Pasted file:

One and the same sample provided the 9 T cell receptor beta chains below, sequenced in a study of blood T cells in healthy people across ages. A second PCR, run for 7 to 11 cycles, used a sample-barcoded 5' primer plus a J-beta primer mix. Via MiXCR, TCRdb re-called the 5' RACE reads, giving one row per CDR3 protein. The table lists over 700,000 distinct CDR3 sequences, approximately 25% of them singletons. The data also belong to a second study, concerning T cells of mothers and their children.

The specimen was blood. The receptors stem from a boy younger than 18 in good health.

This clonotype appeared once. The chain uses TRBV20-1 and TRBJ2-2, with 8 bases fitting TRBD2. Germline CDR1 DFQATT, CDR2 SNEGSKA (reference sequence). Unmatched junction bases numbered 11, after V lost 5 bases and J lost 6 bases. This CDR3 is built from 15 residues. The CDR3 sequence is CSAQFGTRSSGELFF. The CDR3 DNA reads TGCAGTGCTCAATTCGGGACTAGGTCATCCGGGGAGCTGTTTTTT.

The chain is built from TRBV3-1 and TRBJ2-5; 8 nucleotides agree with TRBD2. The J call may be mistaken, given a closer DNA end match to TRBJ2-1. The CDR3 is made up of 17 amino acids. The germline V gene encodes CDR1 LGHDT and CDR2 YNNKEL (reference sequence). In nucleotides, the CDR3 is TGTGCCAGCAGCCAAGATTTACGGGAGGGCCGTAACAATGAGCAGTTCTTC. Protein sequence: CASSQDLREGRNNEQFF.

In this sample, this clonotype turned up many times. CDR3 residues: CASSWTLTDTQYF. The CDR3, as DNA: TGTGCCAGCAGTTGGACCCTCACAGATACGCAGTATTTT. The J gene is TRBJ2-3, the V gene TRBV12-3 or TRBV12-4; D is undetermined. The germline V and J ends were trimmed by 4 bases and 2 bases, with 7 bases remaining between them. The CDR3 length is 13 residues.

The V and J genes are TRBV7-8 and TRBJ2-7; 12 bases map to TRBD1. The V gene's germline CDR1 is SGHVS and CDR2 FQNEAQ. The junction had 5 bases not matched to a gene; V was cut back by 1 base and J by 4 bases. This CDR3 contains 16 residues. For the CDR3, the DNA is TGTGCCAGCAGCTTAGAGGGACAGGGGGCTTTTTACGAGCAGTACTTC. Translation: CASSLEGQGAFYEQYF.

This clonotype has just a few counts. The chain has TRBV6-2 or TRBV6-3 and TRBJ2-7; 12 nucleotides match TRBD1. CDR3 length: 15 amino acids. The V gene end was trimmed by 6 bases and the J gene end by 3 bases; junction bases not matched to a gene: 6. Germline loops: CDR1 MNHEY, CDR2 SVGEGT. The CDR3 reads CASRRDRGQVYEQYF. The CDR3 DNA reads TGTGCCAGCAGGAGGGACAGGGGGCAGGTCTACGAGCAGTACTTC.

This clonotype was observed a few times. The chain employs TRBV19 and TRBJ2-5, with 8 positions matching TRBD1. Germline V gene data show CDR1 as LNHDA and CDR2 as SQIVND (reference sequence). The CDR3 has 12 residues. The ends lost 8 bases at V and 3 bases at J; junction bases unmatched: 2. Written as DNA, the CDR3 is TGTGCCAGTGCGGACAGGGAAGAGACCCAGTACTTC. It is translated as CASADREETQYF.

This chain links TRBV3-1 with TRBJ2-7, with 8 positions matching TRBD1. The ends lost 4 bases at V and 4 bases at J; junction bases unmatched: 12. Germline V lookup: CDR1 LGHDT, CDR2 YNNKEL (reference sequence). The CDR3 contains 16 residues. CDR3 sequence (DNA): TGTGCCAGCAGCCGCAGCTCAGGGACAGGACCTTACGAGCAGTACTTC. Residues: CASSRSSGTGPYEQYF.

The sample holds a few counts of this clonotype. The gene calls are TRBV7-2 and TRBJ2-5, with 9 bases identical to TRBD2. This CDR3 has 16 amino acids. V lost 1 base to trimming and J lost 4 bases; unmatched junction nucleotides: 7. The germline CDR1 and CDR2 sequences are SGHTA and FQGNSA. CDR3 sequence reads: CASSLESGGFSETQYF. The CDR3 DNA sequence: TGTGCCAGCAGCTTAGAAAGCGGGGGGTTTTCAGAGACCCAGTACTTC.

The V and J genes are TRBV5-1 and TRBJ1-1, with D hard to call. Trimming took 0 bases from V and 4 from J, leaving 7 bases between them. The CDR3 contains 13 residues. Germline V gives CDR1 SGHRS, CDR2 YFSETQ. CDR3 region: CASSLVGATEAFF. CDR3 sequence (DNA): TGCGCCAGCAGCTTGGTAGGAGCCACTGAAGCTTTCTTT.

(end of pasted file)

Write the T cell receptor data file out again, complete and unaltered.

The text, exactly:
One and the same sample provided the 9 T cell receptor beta chains below, sequenced in a study of blood T cells in healthy people across ages. A second PCR, run for 7 to 11 cycles, used a sample-barcoded 5' primer plus a J-beta primer mix. Via MiXCR, TCRdb re-called the 5' RACE reads, giving one row per CDR3 protein. The table lists over 700,000 distinct CDR3 sequences, approximately 25% of them singletons. The data also belong to a second study, concerning T cells of mothers and their children.

The specimen was blood. The receptors stem from a boy younger than 18 in good health.

This clonotype appeared once. The chain uses TRBV20-1 and TRBJ2-2, with 8 bases fitting TRBD2. Germline CDR1 DFQATT, CDR2 SNEGSKA (reference sequence). Unmatched junction bases numbered 11, after V lost 5 bases and J lost 6 bases. This CDR3 is built from 15 residues. The CDR3 sequence is CSAQFGTRSSGELFF. The CDR3 DNA reads TGCAGTGCTCAATTCGGGACTAGGTCATCCGGGGAGCTGTTTTTT.

The chain is built from TRBV3-1 and TRBJ2-5; 8 nucleotides agree with TRBD2. The J call may be mistaken, given a closer DNA end match to TRBJ2-1. The CDR3 is made up of 17 amino acids. The germline V gene encodes CDR1 LGHDT and CDR2 YNNKEL (reference sequence). In nucleotides, the CDR3 is TGTGCCAGCAGCCAAGATTTACGGGAGGGCCGTAACAATGAGCAGTTCTTC. Protein sequence: CASSQDLREGRNNEQFF.

In this sample, this clonotype turned up many times. CDR3 residues: CASSWTLTDTQYF. The CDR3, as DNA: TGTGCCAGCAGTTGGACCCTCACAGATACGCAGTATTTT. The J gene is TRBJ2-3, the V gene TRBV12-3 or TRBV12-4; D is undetermined. The germline V and J ends were trimmed by 4 bases and 2 bases, with 7 bases remaining between them. The CDR3 length is 13 residues.

The V and J genes are TRBV7-8 and TRBJ2-7; 12 bases map to TRBD1. The V gene's germline CDR1 is SGHVS and CDR2 FQNEAQ. The junction had 5 bases not matched to a gene; V was cut back by 1 base and J by 4 bases. This CDR3 contains 16 residues. For the CDR3, the DNA is TGTGCCAGCAGCTTAGAGGGACAGGGGGCTTTTTACGAGCAGTACTTC. Translation: CASSLEGQGAFYEQYF.

This clonotype has just a few counts. The chain has TRBV6-2 or TRBV6-3 and TRBJ2-7; 12 nucleotides match TRBD1. CDR3 length: 15 amino acids. The V gene end was trimmed by 6 bases and the J gene end by 3 bases; junction bases not matched to a gene: 6. Germline loops: CDR1 MNHEY, CDR2 SVGEGT. The CDR3 reads CASRRDRGQVYEQYF. The CDR3 DNA reads TGTGCCAGCAGGAGGGACAGGGGGCAGGTCTACGAGCAGTACTTC.

This clonotype was observed a few times. The chain employs TRBV19 and TRBJ2-5, with 8 positions matching TRBD1. Germline V gene data show CDR1 as LNHDA and CDR2 as SQIVND (reference sequence). The CDR3 has 12 residues. The ends lost 8 bases at V and 3 bases at J; junction bases unmatched: 2. Written as DNA, the CDR3 is TGTGCCAGTGCGGACAGGGAAGAGACCCAGTACTTC. It is translated as CASADREETQYF.

This chain links TRBV3-1 with TRBJ2-7, with 8 positions matching TRBD1. The ends lost 4 bases at V and 4 bases at J; junction bases unmatched: 12. Germline V lookup: CDR1 LGHDT, CDR2 YNNKEL (reference sequence). The CDR3 contains 16 residues. CDR3 sequence (DNA): TGTGCCAGCAGCCGCAGCTCAGGGACAGGACCTTACGAGCAGTACTTC. Residues: CASSRSSGTGPYEQYF.

The sample holds a few counts of this clonotype. The gene calls are TRBV7-2 and TRBJ2-5, with 9 bases identical to TRBD2. This CDR3 has 16 amino acids. V lost 1 base to trimming and J lost 4 bases; unmatched junction nucleotides: 7. The germline CDR1 and CDR2 sequences are SGHTA and FQGNSA. CDR3 sequence reads: CASSLESGGFSETQYF. The CDR3 DNA sequence: TGTGCCAGCAGCTTAGAAAGCGGGGGGTTTTCAGAGACCCAGTACTTC.

The V and J genes are TRBV5-1 and TRBJ1-1, with D hard to call. Trimming took 0 bases from V and 4 from J, leaving 7 bases between them. The CDR3 contains 13 residues. Germline V gives CDR1 SGHRS, CDR2 YFSETQ. CDR3 region: CASSLVGATEAFF. CDR3 sequence (DNA): TGCGCCAGCAGCTTGGTAGGAGCCACTGAAGCTTTCTTT.